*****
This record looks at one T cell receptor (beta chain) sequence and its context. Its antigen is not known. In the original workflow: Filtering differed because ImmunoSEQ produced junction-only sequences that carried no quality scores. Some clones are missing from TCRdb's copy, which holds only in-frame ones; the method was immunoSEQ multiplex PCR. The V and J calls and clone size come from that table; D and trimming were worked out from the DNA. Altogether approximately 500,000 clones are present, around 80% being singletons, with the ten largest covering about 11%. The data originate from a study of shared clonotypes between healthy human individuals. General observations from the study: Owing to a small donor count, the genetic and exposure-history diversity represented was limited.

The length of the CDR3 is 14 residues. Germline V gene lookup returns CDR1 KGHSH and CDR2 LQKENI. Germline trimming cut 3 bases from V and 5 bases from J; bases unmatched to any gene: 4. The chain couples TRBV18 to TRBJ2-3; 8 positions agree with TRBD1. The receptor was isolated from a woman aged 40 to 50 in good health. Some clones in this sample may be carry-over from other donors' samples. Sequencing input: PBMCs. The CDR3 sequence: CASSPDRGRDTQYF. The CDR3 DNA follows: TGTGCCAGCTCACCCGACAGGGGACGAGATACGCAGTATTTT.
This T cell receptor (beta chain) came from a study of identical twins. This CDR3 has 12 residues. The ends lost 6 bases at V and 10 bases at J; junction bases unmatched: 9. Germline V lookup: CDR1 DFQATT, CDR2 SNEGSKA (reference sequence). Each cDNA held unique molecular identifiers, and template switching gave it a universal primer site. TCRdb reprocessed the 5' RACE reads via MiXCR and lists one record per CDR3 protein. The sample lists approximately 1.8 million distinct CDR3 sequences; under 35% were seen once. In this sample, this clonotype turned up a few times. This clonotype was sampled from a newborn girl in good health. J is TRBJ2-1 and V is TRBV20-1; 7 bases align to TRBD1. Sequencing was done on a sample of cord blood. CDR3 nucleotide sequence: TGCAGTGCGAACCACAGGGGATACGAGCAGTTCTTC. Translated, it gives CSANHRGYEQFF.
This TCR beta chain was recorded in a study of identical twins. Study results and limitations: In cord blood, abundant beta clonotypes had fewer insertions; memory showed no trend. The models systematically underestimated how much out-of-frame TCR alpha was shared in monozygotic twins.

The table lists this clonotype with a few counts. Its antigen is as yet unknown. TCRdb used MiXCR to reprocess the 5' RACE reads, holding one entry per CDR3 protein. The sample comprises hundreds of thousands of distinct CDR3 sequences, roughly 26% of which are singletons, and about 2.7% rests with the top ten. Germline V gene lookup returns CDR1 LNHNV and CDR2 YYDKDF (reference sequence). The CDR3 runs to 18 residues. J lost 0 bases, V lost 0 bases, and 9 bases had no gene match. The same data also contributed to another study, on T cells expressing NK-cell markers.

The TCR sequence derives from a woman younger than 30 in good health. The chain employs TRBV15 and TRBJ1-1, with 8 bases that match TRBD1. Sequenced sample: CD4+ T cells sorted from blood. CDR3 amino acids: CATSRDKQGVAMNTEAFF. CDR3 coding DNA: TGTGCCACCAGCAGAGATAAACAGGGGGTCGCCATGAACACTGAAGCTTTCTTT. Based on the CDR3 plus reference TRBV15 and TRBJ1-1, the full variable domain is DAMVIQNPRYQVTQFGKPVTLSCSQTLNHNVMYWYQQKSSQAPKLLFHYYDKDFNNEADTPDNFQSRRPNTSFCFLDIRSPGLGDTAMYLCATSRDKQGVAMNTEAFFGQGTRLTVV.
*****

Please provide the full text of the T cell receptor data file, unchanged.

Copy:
This record looks at one T cell receptor (beta chain) sequence and its context. Its antigen is not known. In the original workflow: Filtering differed because ImmunoSEQ produced junction-only sequences that carried no quality scores. Some clones are missing from TCRdb's copy, which holds only in-frame ones; the method was immunoSEQ multiplex PCR. The V and J calls and clone size come from that table; D and trimming were worked out from the DNA. Altogether approximately 500,000 clones are present, around 80% being singletons, with the ten largest covering about 11%. The data originate from a study of shared clonotypes between healthy human individuals. General observations from the study: Owing to a small donor count, the genetic and exposure-history diversity represented was limited.

The length of the CDR3 is 14 residues. Germline V gene lookup returns CDR1 KGHSH and CDR2 LQKENI. Germline trimming cut 3 bases from V and 5 bases from J; bases unmatched to any gene: 4. The chain couples TRBV18 to TRBJ2-3; 8 positions agree with TRBD1. The receptor was isolated from a woman aged 40 to 50 in good health. Some clones in this sample may be carry-over from other donors' samples. Sequencing input: PBMCs. The CDR3 sequence: CASSPDRGRDTQYF. The CDR3 DNA follows: TGTGCCAGCTCACCCGACAGGGGACGAGATACGCAGTATTTT.
This T cell receptor (beta chain) came from a study of identical twins. This CDR3 has 12 residues. The ends lost 6 bases at V and 10 bases at J; junction bases unmatched: 9. Germline V lookup: CDR1 DFQATT, CDR2 SNEGSKA (reference sequence). Each cDNA held unique molecular identifiers, and template switching gave it a universal primer site. TCRdb reprocessed the 5' RACE reads via MiXCR and lists one record per CDR3 protein. The sample lists approximately 1.8 million distinct CDR3 sequences; under 35% were seen once. In this sample, this clonotype turned up a few times. This clonotype was sampled from a newborn girl in good health. J is TRBJ2-1 and V is TRBV20-1; 7 bases align to TRBD1. Sequencing was done on a sample of cord blood. CDR3 nucleotide sequence: TGCAGTGCGAACCACAGGGGATACGAGCAGTTCTTC. Translated, it gives CSANHRGYEQFF.
This TCR beta chain was recorded in a study of identical twins. Study results and limitations: In cord blood, abundant beta clonotypes had fewer insertions; memory showed no trend. The models systematically underestimated how much out-of-frame TCR alpha was shared in monozygotic twins.

The table lists this clonotype with a few counts. Its antigen is as yet unknown. TCRdb used MiXCR to reprocess the 5' RACE reads, holding one entry per CDR3 protein. The sample comprises hundreds of thousands of distinct CDR3 sequences, roughly 26% of which are singletons, and about 2.7% rests with the top ten. Germline V gene lookup returns CDR1 LNHNV and CDR2 YYDKDF (reference sequence). The CDR3 runs to 18 residues. J lost 0 bases, V lost 0 bases, and 9 bases had no gene match. The same data also contributed to another study, on T cells expressing NK-cell markers.

The TCR sequence derives from a woman younger than 30 in good health. The chain employs TRBV15 and TRBJ1-1, with 8 bases that match TRBD1. Sequenced sample: CD4+ T cells sorted from blood. CDR3 amino acids: CATSRDKQGVAMNTEAFF. CDR3 coding DNA: TGTGCCACCAGCAGAGATAAACAGGGGGTCGCCATGAACACTGAAGCTTTCTTT. Based on the CDR3 plus reference TRBV15 and TRBJ1-1, the full variable domain is DAMVIQNPRYQVTQFGKPVTLSCSQTLNHNVMYWYQQKSSQAPKLLFHYYDKDFNNEADTPDNFQSRRPNTSFCFLDIRSPGLGDTAMYLCATSRDKQGVAMNTEAFFGQGTRLTVV.